This study revealed that the transcriptional network and underlying cis and trans regulatory factors of rice and Arabidopsis differs significantly in many aspects. Only by multi-dimensional analysis of gene expression across a multitude of microarray studies in both species, was it possible to get an idea of the transcriptomic flexibility i.e. the proportion of genes showing tissue specific or differential expression under various abiotic stress conditions. Combining expression with orthology revealed the danger in assuming orthology also reflects similarity in transcriptomic or even proteomic response. Firstly, the specific transcriptomes of rice seeds, flower, leaf and root was seen to be distinct to that of Arabidopsis, notably complying with findings from other transcriptomic studies [32, 64]. This lack of orthology between these "organ specific" genes indicates that the observed morphological differences between rice and Arabidopsis organs are also correlated with distinct gene expression and although correlation is not cause, it does present a possible avenue by which distinct morphology can be obtained. While the overlap in organ specific expression between Arabidopsis and rice is low at the level of gene orthology, for roots the overlap in function for many categories is much higher. Thus, despite differences in roots between monocots and dicots [65], it appears that at a functional level, the organ specific transcript profiles are more conserved compared to flower, seed and leaf.

In contrast, it was observed that a significantly larger proportion of genes with orthologues were present in each of the abiotic stress responsive sets compared to the percentage of orthologues in the whole genome level. This suggests that although distinct genes may explain morphological differences between species, it may not be the reason for differential tolerances to abiotic stresses. Interestingly, the proportions of genes showing comparable, opposite and unchanging responses to abiotic stresses differed between rice and Arabidopsis. These represent particularly important findings, given that most studies tend to focus on similarities between plants, especially when considering orthologous genes. In rice, there were more than 4 times as many DEGs following drought and salt stress compared to the number of DEGs following these stresses in Arabidopsis, and this cannot only be accounted for by differences in the gene coding content of the respective genomes, as the number of differentially expressed genes in response to heat and cold for both species was approximately the same. In addition, this is also not due to species specific rice gene expression as there is in fact a larger percentage of known Arabidopsis orthologues for the rice genes changing under drought and salt stress (> 50%) compared to the genome percentage (~31% Arabidopsis orthologues). Noticeably, despite differences in the number of DEGs, it was evidenced that the number of DEGs showing opposite responses was much lower than the number of DEGs showing complementary changes, indicating that the response to drought or salt stress is more conserved. Closer examination of the orthologous genes showing common expression responses revealed the conserved down-regulation of translation functions and up-regulation of membrane transport functions in both Arabidopsis and rice. This suggests that under these conditions, energy demanding process such as translation are down-regulated, whilst the change in water content under drought or salt stress affects membrane fluidity in a conserved manner.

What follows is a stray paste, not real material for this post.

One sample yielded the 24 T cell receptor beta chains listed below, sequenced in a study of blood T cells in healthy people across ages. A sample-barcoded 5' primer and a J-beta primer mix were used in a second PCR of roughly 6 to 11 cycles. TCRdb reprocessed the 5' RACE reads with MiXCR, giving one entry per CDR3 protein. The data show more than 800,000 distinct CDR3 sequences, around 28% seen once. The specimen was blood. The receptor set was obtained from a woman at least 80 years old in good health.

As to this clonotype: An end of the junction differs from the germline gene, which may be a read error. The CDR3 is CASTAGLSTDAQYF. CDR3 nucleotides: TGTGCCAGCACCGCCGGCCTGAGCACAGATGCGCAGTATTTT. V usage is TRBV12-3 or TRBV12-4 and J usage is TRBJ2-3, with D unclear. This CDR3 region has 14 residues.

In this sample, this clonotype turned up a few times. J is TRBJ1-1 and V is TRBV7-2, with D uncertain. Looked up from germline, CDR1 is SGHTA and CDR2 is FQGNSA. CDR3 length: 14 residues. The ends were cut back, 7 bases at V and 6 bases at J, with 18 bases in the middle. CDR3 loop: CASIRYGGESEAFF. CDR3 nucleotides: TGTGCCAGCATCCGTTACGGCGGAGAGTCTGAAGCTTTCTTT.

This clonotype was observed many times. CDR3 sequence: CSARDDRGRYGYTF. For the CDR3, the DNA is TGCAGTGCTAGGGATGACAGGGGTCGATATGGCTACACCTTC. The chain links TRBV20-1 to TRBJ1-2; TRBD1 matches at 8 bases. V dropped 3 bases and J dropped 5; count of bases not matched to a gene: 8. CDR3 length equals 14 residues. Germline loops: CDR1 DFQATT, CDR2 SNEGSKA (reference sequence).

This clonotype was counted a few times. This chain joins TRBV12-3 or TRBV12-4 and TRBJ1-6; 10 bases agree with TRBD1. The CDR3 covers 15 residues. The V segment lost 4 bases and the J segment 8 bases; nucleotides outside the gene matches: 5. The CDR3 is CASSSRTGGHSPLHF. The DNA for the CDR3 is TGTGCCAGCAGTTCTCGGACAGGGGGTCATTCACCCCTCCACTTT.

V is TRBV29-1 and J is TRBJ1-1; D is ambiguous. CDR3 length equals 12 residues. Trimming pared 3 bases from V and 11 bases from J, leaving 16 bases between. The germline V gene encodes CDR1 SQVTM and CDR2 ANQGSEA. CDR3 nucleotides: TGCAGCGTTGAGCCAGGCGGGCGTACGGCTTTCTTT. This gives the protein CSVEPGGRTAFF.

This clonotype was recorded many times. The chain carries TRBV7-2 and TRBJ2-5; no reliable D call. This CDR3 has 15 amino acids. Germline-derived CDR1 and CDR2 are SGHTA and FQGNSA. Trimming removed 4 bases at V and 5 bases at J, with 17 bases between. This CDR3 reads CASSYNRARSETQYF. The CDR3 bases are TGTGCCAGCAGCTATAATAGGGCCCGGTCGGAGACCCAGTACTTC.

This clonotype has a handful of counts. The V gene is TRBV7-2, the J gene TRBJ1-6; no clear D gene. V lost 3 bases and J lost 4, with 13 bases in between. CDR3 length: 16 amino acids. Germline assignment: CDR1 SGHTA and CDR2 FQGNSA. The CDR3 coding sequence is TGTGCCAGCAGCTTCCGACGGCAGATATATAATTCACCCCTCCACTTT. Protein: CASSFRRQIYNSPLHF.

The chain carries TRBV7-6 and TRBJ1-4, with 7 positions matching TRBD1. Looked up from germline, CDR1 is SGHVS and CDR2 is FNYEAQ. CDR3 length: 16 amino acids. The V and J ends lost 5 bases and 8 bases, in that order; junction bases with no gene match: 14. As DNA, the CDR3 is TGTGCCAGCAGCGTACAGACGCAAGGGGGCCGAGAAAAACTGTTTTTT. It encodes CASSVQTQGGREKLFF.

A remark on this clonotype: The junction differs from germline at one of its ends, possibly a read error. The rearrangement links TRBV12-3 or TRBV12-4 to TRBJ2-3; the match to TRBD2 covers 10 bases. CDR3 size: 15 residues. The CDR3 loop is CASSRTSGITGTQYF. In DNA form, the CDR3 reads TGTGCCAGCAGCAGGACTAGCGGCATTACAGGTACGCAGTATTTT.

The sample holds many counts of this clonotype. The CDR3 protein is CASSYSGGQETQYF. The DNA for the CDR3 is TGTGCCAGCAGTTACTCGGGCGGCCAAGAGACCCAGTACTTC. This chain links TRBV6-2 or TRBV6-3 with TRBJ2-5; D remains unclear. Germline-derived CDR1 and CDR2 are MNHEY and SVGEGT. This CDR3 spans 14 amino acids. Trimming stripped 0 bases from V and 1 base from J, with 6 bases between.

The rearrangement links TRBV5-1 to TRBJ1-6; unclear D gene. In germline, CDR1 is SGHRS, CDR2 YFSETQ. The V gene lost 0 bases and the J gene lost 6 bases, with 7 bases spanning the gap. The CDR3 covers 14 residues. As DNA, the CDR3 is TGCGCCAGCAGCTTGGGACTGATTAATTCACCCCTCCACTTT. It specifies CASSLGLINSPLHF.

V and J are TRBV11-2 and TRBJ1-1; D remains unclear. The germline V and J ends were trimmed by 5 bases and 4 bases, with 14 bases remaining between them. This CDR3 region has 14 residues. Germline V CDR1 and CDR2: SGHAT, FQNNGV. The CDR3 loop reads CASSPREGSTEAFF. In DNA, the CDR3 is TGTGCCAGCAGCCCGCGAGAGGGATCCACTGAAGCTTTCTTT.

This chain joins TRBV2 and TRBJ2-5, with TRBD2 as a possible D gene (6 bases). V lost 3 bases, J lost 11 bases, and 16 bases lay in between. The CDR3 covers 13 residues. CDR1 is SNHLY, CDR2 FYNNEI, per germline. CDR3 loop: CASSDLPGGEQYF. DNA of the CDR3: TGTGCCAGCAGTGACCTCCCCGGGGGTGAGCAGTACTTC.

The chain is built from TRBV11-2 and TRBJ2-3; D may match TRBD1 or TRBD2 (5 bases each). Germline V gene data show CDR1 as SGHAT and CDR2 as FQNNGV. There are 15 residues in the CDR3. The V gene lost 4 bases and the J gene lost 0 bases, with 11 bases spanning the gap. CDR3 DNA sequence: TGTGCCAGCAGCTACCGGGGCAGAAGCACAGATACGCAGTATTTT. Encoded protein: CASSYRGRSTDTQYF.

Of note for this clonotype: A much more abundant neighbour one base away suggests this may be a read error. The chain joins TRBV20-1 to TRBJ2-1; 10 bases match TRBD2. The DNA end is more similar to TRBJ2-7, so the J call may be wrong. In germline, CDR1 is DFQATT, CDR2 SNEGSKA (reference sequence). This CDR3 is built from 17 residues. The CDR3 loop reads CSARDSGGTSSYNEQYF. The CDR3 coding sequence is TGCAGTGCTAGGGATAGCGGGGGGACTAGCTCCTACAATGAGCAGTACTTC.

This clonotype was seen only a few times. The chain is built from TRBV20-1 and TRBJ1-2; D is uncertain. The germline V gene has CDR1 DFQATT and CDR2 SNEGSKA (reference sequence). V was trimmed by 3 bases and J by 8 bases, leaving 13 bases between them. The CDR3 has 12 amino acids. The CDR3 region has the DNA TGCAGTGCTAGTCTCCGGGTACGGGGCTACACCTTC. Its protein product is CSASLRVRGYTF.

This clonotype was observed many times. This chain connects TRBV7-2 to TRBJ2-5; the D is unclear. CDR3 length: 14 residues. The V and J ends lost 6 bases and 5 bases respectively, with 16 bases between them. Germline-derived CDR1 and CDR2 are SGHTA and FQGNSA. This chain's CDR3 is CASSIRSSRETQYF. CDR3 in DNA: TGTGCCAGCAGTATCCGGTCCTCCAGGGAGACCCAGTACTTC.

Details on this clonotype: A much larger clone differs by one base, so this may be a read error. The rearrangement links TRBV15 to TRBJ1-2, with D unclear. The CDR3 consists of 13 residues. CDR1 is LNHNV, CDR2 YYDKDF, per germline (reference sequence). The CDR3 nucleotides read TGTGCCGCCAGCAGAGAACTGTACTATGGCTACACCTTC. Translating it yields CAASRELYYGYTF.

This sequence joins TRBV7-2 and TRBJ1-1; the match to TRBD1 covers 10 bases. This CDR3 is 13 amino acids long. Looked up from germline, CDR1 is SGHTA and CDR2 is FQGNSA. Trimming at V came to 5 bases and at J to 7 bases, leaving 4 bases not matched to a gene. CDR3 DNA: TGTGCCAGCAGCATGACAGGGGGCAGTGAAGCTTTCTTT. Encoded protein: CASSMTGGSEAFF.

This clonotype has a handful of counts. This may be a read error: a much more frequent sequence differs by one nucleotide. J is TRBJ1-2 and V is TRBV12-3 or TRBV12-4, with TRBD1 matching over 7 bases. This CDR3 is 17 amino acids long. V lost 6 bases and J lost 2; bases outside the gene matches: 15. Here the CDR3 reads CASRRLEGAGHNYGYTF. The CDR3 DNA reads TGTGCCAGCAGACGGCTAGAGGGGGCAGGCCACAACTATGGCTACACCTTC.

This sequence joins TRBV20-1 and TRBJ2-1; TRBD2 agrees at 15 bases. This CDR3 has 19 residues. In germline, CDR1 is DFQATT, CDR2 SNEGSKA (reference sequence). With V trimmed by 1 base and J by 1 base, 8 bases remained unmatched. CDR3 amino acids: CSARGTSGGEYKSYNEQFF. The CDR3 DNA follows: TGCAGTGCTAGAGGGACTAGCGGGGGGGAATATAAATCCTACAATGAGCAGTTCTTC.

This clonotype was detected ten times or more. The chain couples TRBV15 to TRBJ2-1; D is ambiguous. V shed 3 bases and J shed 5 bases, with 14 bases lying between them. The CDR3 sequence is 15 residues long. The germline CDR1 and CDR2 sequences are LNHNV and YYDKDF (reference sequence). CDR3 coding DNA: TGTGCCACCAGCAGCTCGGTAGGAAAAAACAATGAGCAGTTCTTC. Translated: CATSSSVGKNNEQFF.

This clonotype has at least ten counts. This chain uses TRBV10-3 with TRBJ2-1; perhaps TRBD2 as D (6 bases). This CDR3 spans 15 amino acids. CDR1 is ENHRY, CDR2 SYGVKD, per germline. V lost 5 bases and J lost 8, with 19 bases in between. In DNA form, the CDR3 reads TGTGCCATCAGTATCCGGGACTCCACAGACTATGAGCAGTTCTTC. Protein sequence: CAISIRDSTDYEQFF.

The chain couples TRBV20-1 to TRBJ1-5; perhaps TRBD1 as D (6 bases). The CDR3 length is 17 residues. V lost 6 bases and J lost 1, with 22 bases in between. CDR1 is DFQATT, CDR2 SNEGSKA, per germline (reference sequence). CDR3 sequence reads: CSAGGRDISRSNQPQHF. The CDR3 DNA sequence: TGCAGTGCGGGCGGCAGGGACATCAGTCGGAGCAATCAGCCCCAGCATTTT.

Interestingly, the number of DEGs under heat and cold stress were found to be comparable across rice and Arabidopsis. However, it was surprising to find that equal or more orthologous genes responded in the opposite manner as in those responding in a similar manner, providing novel evidence for a divergence in the regulation of these genes in response to temperature extremities. Specifically, an overall up-regulation of rice genes was observed compared to the respective orthologous genes in Arabidopsis following cold or heat stress. This suggests that the regulation of gene expression in response to these temperature extremities has diverged, with genes involved in secondary metabolism, amino acid degradation and redox metabolism being up-regulated under these conditions in rice, whilst the Arabidopsis orthologues remained unchanging or oppositely regulated. Overall, it is important to note that the number of DEGs observed in response to abiotic stress between Arabidopsis and rice cannot only be attributed to the differences in the size of gene families or duplication of genes. A specific example of this principle was seen for the non-symbiotic haemoglobin encoding genes, where the transcripts for all gene family members responded in opposite manners.